The biggest trend in food in the next 15 years will be something familiar to our grandmothers – made from scratch foods in tune with the seasons to deliver great flavor, said Walter Scheib, White House executive chef from 1994 to 2005.
Scheib will be one of more than 15 chefs, nutrition experts and farmers who will speak at the first annual Farm to Table Festival, to be held June 12-13 at the University Club on the University of Missouri campus.
He will discuss his experiences at the White House and share what he sees as trends in American cuisine.
Sponsored by the University Club of MU, University Catering and Event Services and the American Culinary Federation Central Missouri Chapter, the event will feature demonstrations by celebrity chefs, hands-on workshops, master-class and cooking-at-home presentations, and an outdoors farmers market.
Scheib said that the trend to old-fashioned, traditional American cuisine is fueled by a need to avoid processed and high-fat foods that cause obesity and chronic health disorders, rediscover the social aspects of cooking and eating, and to support sustainable and ethical food processing. He commented that these trends will be significant factors that restaurants and grocers will need to follow to be successful in the next 15 years.
Another trend that Scheib sees is in food ethics – diners wanting evidence that their food is made with a sustainable carbon foot print, from wholesome and fresh materials, and from animals who were humanely treated before slaughter.
Within these trends are two sub-trends of a need to reconnect with historically regional dishes and ethnic flavors. "We're looking backwards, somewhat, to a time that made sense and worked when we were younger," Scheib said. "We all remember special meals that touched us in some way. That feeling is difficult to recapture with factory farms and national restaurant chains."
One of the most important triggers for this trend is to connect with friends and family again. "Cooking and eating with those who we are closest to is one of the most fundamental and important functions of our society," he said. "We share, encourage and experiment in the kitchen. It gives us time to have real conversations and get to know each other better. It makes cooking a more social, less solitary endeavor. It helps us connect or reconnect with people."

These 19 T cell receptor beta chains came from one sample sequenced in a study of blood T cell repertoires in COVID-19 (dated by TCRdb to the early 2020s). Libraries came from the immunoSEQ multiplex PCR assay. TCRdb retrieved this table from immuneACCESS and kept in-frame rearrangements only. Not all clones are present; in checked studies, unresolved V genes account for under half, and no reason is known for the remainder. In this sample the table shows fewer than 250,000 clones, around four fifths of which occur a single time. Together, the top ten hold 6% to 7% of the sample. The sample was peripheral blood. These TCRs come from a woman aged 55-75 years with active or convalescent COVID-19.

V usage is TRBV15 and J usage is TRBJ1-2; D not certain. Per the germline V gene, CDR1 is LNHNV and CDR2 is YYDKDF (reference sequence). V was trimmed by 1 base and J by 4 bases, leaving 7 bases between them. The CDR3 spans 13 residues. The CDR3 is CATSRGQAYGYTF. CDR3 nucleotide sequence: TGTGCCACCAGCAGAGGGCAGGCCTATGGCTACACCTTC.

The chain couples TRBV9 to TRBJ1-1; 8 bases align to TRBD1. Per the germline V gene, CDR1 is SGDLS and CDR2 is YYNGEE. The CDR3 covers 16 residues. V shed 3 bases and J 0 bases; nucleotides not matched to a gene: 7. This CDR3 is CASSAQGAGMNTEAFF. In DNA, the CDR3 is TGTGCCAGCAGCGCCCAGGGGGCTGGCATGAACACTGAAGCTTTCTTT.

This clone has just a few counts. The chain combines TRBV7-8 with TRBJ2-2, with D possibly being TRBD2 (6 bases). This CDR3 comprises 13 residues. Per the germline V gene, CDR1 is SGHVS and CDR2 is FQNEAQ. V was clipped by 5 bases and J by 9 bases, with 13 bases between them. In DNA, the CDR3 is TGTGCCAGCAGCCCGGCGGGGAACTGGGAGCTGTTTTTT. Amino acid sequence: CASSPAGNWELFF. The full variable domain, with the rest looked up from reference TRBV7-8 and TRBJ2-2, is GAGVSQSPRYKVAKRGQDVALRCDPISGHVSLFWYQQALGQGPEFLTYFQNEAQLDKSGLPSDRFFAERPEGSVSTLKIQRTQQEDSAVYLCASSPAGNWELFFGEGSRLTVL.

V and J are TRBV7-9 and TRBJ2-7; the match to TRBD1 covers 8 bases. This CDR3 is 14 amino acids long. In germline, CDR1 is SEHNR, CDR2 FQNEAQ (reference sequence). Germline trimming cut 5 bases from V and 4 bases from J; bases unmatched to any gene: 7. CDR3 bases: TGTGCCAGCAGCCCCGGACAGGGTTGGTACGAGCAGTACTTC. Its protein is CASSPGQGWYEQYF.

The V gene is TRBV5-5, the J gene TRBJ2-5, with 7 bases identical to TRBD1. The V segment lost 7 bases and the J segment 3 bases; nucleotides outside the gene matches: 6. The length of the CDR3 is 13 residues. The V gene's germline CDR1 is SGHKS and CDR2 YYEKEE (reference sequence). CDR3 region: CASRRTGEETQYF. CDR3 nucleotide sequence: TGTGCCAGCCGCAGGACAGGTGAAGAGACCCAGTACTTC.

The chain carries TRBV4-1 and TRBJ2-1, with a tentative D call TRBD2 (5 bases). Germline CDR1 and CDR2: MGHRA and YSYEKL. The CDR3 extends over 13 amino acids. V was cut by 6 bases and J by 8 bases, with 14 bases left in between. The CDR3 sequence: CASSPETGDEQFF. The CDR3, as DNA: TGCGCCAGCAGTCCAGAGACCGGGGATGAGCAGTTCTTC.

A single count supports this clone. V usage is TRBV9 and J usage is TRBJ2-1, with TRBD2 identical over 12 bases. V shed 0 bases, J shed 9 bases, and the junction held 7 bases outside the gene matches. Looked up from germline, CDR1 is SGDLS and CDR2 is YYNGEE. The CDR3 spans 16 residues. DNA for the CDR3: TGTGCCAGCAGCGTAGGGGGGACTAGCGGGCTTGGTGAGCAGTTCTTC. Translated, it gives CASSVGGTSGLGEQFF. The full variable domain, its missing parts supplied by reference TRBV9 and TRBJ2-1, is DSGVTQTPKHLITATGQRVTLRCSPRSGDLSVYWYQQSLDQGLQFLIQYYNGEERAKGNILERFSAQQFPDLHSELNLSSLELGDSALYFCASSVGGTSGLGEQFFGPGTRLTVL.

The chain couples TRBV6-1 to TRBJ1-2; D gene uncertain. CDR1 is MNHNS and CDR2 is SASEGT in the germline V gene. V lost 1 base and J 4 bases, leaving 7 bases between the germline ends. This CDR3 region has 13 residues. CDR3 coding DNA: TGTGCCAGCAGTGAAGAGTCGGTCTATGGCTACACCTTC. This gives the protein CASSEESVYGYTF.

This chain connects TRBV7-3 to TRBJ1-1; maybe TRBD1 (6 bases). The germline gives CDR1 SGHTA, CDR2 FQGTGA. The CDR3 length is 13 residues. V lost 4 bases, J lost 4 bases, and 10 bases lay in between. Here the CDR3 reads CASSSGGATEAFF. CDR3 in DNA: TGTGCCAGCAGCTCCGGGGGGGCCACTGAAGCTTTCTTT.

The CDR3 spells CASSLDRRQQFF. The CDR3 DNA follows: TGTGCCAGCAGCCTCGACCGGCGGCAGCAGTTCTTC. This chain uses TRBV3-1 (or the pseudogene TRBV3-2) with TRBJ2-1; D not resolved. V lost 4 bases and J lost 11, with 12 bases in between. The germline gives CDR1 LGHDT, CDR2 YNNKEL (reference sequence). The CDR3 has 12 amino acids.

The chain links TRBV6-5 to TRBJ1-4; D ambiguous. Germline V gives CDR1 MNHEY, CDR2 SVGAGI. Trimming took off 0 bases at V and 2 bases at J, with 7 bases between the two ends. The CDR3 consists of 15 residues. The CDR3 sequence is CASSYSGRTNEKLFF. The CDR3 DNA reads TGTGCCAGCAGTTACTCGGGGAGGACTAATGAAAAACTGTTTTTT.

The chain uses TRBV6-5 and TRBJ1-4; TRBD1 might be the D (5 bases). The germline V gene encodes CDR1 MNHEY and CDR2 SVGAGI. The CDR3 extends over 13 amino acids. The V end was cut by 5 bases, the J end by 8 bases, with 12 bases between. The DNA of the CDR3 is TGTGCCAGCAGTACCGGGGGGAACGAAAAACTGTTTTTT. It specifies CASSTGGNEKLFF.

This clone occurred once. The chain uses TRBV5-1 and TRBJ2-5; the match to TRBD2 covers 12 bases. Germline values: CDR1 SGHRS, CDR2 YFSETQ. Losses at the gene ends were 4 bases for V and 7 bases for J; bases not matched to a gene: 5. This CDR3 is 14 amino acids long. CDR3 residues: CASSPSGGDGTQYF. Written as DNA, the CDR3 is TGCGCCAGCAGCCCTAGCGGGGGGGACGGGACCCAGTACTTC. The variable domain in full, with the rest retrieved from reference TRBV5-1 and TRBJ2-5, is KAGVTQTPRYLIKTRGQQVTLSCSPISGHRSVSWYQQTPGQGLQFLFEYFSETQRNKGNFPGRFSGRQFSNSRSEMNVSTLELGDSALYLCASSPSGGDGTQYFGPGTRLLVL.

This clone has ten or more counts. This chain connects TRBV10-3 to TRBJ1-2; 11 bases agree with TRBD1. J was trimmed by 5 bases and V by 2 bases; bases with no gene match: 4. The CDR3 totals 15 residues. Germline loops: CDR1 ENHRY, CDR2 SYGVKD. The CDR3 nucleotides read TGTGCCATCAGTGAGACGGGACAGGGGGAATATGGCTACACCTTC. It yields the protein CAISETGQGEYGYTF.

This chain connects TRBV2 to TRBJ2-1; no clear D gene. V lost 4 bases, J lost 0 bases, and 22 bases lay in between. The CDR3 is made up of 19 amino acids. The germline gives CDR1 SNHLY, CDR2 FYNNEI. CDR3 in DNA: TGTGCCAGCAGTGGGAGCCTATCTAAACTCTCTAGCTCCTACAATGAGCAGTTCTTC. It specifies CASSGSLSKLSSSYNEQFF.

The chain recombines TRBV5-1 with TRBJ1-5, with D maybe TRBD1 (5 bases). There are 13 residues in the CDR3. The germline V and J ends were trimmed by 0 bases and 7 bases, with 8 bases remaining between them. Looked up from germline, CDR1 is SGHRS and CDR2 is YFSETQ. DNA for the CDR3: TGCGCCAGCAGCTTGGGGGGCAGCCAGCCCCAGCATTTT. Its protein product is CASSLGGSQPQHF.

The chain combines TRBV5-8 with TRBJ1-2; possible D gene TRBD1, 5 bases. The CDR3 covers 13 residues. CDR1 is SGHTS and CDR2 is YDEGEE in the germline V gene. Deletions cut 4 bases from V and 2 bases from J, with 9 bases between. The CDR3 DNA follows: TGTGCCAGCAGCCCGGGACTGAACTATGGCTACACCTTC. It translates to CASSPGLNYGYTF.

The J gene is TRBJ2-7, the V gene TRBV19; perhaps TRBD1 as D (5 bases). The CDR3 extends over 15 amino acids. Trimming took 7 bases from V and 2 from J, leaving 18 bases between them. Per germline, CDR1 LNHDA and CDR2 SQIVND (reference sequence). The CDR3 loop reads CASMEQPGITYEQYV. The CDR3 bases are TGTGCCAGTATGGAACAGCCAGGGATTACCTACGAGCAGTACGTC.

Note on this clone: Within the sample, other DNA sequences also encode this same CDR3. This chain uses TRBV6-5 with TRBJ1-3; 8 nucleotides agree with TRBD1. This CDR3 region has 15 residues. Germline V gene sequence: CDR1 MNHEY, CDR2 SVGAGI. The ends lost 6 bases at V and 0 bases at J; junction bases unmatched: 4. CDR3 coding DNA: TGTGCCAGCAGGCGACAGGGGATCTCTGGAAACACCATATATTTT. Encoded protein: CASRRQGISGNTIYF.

Food is Scheib's lifelong passion. He discovered his mother's pots and pans early in life and soon felt comfortable preparing meals for parents and friends. By the time he graduated from high school, he was eager to pursue a profession in the culinary arts. He attended the Culinary Institute of America, from which he graduated with high honors in 1979. Immediately thereafter, Scheib started as a Rounds Cook at a premier Washington, D.C. hotel, and within three years was promoted to Executive Chef.
First Lady Hillary Clinton, impressed by the comprehensive spa menu Scheib had developed for the Greenbrier resort, as well as his highlighting of American cuisine, personally hired Scheib as the White House Executive Chef.
For 11 years, he prepared everything from simple family meals to elaborate and formal State Dinners. His culinary creations were served to Nelson Mandela, Emperor Aikihito, Jacques Chirac, Boris Yeltsin, Vaclav Havel, Lady Diana Spencer, Tony Blair, Vicente Fox and others.
Scheib has appeared on The Daily Show with Jon Stewart, the CBS Early Show, Good Morning America, Weekend Today in New York, Nightline and Iron Chef on the Food Network Station. Interviews about his food have been seen in The New York Times, The Washington Post, The Wall Street Journal, The Philadelphia Inquirer and The U.S. News and World Report.
Scheib said that buying great local food need not be expensive, as is sometimes thought. "Cook with the season. When tomatoes are ripe and virtually falling off the vine is when they are at the peak of their flavor and availability," he said. "Because this is when they are the most plentiful, this is also when they are at their lowest cost."
Tomatoes are also a great example of why good food need not be complicated to prepare. "Great cooking need not be a school learning thing," he said. "Add a little salt and oil to a fresh, off-the-vine tomato and you have a delicious snack," he said. "It does not need to be any more complicated than that."
Scheib recommends that today's consumers looking to shop like their grandmother, too. "Don't go to the supermarket and buy whatever is available," he suggests. "Build a relationship with your green grocer, butcher or fish monger and them tell that you won't accept the poor stuff. Tell them that you will pay more for quality."
"America is rich in amazing produce, meats, and fish," Scheib said. "Using just a few excellent ingredients, anyone can make a perfect meal with very little formal training."
Scheib is an avid fisherman and still enjoys cooking as much as he did as a child, and at the White House. He lives in Great Falls, Virginia, with his wife, Jean, and their two sons, Walter and Jim.